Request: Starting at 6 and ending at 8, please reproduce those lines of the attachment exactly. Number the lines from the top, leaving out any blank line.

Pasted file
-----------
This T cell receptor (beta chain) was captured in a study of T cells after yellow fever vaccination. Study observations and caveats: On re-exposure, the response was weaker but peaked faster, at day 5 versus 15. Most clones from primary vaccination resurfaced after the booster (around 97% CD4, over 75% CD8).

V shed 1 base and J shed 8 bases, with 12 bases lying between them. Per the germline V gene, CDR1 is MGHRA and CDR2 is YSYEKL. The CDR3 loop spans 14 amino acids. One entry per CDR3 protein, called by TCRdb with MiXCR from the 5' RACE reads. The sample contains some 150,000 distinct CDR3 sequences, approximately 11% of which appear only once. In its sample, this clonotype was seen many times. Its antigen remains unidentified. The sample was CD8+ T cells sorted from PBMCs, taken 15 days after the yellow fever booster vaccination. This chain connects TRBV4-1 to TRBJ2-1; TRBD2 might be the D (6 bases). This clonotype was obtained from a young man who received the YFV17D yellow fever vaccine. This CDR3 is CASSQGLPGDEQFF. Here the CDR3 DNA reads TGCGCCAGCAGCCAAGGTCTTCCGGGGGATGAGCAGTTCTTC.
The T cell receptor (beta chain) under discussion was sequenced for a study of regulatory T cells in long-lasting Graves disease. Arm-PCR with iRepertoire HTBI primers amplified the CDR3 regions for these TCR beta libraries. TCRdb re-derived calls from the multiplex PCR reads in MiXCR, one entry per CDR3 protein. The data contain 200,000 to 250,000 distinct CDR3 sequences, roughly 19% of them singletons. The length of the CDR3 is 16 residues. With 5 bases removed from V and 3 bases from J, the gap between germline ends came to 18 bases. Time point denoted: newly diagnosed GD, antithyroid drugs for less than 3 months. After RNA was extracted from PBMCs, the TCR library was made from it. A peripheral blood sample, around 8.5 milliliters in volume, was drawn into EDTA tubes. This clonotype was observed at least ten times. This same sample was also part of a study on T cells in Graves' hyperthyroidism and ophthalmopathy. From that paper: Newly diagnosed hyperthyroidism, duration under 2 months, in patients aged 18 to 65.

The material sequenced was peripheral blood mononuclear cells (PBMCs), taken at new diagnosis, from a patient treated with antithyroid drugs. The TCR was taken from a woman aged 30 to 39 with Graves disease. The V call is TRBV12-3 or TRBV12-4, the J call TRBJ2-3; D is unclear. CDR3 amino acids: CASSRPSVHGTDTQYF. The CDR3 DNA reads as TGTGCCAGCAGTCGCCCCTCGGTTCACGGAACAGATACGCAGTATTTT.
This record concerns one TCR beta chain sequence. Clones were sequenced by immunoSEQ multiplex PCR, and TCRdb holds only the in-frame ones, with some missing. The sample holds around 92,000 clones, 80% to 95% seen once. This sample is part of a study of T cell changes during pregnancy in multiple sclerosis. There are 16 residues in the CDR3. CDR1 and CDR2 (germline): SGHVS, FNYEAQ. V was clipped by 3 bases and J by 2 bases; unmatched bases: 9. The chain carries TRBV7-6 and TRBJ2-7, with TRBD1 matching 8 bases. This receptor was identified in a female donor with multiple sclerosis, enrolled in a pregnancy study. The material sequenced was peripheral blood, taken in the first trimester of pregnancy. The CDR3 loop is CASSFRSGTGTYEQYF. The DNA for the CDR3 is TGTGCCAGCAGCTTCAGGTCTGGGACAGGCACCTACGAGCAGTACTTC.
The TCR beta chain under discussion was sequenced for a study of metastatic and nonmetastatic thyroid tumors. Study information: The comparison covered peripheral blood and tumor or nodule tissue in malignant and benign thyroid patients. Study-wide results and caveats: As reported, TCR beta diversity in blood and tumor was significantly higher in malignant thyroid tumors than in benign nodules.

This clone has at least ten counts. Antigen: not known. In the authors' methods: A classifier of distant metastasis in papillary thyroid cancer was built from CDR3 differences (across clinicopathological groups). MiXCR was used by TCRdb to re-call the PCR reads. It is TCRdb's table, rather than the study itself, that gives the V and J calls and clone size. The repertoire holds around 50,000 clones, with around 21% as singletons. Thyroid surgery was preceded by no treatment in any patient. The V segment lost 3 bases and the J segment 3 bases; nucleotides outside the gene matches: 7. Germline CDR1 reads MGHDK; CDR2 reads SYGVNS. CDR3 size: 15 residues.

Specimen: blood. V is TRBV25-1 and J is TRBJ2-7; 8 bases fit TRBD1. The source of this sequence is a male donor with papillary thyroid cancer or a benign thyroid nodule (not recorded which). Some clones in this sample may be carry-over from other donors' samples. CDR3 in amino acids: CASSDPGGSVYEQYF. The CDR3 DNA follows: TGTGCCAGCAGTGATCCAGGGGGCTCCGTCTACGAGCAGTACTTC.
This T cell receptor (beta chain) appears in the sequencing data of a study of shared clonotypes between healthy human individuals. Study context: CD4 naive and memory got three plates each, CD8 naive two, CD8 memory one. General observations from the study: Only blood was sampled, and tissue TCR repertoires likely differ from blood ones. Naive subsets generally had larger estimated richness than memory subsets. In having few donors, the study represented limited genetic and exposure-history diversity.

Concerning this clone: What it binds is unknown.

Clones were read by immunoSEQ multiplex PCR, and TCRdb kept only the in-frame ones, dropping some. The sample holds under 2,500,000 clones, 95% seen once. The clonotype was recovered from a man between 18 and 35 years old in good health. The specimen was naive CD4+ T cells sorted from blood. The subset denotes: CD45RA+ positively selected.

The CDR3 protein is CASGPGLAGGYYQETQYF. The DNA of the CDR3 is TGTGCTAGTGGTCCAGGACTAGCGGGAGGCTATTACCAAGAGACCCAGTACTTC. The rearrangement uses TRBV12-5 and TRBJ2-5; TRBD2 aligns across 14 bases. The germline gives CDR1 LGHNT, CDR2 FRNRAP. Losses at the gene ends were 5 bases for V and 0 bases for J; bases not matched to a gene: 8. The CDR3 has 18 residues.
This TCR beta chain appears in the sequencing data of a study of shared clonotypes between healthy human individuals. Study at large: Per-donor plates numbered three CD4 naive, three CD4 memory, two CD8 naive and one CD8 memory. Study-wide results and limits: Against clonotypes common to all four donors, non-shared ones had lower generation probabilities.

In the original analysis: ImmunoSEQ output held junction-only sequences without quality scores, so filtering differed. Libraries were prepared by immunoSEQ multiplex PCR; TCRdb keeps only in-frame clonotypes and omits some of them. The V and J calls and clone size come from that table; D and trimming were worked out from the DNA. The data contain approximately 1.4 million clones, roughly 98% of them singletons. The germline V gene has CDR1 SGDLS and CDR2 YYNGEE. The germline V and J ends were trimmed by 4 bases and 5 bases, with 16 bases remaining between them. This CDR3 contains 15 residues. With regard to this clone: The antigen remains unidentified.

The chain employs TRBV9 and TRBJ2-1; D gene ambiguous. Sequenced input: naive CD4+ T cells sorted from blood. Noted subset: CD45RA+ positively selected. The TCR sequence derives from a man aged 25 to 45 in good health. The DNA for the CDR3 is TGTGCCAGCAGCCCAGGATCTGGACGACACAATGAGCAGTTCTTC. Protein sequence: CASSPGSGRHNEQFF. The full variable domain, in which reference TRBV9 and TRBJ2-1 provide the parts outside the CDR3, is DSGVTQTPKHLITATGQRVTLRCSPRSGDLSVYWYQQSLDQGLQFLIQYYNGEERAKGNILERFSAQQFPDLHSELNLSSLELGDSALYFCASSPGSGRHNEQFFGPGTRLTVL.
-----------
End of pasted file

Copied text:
The TCR beta chain under discussion was sequenced for a study of metastatic and nonmetastatic thyroid tumors. Study information: The comparison covered peripheral blood and tumor or nodule tissue in malignant and benign thyroid patients. Study-wide results and caveats: As reported, TCR beta diversity in blood and tumor was significantly higher in malignant thyroid tumors than in benign nodules.

This clone has at least ten counts. Antigen: not known. In the authors' methods: A classifier of distant metastasis in papillary thyroid cancer was built from CDR3 differences (across clinicopathological groups). MiXCR was used by TCRdb to re-call the PCR reads. It is TCRdb's table, rather than the study itself, that gives the V and J calls and clone size. The repertoire holds around 50,000 clones, with around 21% as singletons. Thyroid surgery was preceded by no treatment in any patient. The V segment lost 3 bases and the J segment 3 bases; nucleotides outside the gene matches: 7. Germline CDR1 reads MGHDK; CDR2 reads SYGVNS. CDR3 size: 15 residues.

Specimen: blood. V is TRBV25-1 and J is TRBJ2-7; 8 bases fit TRBD1. The source of this sequence is a male donor with papillary thyroid cancer or a benign thyroid nodule (not recorded which). Some clones in this sample may be carry-over from other donors' samples. CDR3 in amino acids: CASSDPGGSVYEQYF. The CDR3 DNA follows: TGTGCCAGCAGTGATCCAGGGGGCTCCGTCTACGAGCAGTACTTC.